Intense short-term drought is harder on grasslands than previously thought

University of Alberta Folio – January 12, 2024 – by Bev Betkowski

Intense short-term drought driven by climate change is likely to have a much worse effect on the world’s grasslands than previously thought, according to University of Alberta researchers involved in an international study.

An experimentally imposed year-long drought on grasslands and shrublands in Africa, Asia, Australia, Europe, North America and South America resulted in a 60 per cent greater loss in plant growth under the extreme conditions, compared with more common historical drought patterns.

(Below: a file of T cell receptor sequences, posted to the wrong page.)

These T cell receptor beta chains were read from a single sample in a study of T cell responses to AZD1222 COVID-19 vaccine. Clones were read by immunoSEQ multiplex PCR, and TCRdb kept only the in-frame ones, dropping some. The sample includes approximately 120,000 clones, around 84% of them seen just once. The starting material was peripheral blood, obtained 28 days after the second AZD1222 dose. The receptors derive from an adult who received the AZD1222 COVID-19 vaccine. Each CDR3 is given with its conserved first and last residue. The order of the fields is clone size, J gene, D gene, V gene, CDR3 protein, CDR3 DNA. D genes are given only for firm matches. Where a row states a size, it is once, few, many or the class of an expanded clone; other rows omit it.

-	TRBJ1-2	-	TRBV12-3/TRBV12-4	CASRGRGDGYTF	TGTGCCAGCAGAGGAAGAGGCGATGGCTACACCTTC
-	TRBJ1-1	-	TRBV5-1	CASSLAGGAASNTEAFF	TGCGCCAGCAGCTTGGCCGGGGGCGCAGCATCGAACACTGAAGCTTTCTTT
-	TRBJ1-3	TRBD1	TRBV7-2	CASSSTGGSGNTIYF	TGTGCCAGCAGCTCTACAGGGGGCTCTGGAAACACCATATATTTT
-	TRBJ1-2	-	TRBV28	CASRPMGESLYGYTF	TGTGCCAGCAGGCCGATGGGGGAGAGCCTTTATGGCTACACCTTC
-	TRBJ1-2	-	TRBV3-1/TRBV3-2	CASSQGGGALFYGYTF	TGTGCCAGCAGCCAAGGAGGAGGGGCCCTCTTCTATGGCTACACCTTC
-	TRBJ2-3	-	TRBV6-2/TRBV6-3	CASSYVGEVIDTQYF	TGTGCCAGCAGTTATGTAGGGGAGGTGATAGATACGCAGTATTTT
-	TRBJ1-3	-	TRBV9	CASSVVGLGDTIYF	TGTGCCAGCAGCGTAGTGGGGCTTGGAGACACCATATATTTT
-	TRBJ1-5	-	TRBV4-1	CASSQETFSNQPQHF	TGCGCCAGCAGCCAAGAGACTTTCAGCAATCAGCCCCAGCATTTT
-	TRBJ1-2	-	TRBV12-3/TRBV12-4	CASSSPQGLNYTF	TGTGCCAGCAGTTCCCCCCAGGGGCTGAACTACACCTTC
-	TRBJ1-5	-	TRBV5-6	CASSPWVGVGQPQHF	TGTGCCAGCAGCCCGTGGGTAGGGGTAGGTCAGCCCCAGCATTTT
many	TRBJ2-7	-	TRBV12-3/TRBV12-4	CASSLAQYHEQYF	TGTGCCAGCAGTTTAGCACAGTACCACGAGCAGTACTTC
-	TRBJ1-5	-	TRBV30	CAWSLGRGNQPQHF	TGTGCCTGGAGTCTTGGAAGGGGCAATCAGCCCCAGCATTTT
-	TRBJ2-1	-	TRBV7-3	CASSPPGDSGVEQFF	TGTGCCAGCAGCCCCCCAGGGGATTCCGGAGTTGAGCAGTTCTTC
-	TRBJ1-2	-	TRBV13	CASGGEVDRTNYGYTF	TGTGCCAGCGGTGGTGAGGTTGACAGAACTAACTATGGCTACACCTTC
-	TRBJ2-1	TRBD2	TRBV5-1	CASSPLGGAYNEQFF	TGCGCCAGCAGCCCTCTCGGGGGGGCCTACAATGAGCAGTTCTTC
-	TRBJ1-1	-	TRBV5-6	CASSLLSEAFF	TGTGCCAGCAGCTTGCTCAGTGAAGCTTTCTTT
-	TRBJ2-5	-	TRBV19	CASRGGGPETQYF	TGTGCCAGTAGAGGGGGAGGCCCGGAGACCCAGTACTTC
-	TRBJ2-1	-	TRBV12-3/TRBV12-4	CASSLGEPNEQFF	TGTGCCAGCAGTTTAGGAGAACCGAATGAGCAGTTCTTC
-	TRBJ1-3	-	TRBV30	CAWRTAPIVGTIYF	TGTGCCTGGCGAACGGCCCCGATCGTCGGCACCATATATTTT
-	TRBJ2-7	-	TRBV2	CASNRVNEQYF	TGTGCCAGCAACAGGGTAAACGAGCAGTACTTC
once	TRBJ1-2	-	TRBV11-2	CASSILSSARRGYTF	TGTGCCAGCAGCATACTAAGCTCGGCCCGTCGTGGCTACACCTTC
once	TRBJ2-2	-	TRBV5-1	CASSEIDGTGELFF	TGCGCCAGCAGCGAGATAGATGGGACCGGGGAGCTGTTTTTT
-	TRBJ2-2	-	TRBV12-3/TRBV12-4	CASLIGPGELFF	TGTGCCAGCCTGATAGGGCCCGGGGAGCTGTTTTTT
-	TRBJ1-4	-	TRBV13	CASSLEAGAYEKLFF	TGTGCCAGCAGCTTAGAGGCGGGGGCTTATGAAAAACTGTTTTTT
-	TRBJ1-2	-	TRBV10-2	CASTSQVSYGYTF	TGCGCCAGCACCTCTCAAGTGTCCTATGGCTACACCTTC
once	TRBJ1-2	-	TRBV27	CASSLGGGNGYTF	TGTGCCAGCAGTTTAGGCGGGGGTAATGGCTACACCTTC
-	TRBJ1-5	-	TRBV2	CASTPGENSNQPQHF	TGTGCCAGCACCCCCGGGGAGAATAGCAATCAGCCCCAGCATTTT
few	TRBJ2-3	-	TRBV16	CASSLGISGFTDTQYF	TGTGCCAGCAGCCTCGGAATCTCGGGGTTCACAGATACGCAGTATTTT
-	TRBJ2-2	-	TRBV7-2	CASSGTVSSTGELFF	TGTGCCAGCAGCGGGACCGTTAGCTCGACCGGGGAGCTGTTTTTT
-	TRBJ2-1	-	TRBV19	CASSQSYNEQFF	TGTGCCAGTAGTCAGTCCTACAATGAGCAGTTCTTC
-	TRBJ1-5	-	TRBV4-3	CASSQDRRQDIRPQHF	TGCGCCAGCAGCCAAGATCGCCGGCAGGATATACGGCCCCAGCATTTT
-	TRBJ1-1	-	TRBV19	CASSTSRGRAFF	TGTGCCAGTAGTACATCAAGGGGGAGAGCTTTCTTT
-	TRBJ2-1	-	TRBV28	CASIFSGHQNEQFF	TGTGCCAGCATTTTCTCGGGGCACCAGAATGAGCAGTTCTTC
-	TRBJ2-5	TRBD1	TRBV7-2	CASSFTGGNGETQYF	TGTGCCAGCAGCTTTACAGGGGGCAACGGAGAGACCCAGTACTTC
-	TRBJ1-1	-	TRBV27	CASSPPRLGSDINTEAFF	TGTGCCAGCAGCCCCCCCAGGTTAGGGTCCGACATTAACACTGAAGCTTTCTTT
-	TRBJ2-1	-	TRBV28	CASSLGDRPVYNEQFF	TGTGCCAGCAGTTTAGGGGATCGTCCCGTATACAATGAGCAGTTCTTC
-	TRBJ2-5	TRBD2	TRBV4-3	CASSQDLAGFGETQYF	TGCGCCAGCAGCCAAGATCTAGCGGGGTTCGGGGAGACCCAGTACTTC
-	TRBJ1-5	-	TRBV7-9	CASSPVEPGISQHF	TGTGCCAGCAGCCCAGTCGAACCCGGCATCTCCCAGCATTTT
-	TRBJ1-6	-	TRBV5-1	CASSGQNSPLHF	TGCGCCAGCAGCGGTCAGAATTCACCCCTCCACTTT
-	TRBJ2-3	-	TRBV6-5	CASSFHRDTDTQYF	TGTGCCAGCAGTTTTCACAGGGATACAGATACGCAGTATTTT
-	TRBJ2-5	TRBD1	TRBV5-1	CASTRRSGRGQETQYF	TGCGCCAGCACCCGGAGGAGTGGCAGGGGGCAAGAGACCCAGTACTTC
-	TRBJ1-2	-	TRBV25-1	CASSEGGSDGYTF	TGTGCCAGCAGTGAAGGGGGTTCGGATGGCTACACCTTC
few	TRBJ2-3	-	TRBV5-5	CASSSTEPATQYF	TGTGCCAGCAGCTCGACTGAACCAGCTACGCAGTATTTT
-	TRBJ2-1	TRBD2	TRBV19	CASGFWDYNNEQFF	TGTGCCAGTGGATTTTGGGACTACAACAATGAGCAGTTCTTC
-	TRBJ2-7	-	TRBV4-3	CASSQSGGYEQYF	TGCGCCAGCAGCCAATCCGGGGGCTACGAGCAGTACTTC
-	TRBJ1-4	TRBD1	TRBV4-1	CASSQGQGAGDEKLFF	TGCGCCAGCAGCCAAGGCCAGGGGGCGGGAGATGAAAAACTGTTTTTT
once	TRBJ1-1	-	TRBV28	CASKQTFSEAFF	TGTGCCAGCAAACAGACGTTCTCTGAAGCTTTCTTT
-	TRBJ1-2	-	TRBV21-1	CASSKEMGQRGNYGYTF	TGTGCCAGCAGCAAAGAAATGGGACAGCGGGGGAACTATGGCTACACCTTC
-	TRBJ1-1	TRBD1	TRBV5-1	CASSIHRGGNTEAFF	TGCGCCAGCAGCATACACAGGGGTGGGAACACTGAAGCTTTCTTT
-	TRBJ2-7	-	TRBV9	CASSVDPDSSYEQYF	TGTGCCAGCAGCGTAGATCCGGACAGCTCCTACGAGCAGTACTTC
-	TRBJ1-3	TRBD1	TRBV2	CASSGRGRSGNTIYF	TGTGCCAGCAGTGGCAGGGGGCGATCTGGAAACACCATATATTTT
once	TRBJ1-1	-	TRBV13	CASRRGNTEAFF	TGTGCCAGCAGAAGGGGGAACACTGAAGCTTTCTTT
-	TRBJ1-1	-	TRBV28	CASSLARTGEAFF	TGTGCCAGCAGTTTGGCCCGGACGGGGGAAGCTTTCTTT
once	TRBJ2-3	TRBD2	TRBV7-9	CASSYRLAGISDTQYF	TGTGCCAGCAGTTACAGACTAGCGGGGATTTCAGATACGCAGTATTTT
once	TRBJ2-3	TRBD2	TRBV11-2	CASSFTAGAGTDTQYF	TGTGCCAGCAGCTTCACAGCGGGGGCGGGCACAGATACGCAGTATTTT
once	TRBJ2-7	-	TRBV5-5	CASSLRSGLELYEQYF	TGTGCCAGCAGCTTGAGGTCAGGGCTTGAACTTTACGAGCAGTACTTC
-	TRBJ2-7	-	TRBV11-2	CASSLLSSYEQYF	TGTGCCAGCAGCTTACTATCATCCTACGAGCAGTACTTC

The groundbreaking collective study, conducted by more than 170 researchers, is the first to use a standardized experiment worldwide to provide a big-picture projection of intense drought extremity.

“What the finding tells us is that we have underestimated, so far, the impacts of short-term extreme drought on grassland systems,” says Cameron Carlyle, a rangeland ecologist in the Faculty of Agricultural, Life & Environmental Sciences and one of five U of A co-authors on the study.

Read more about the drought study here.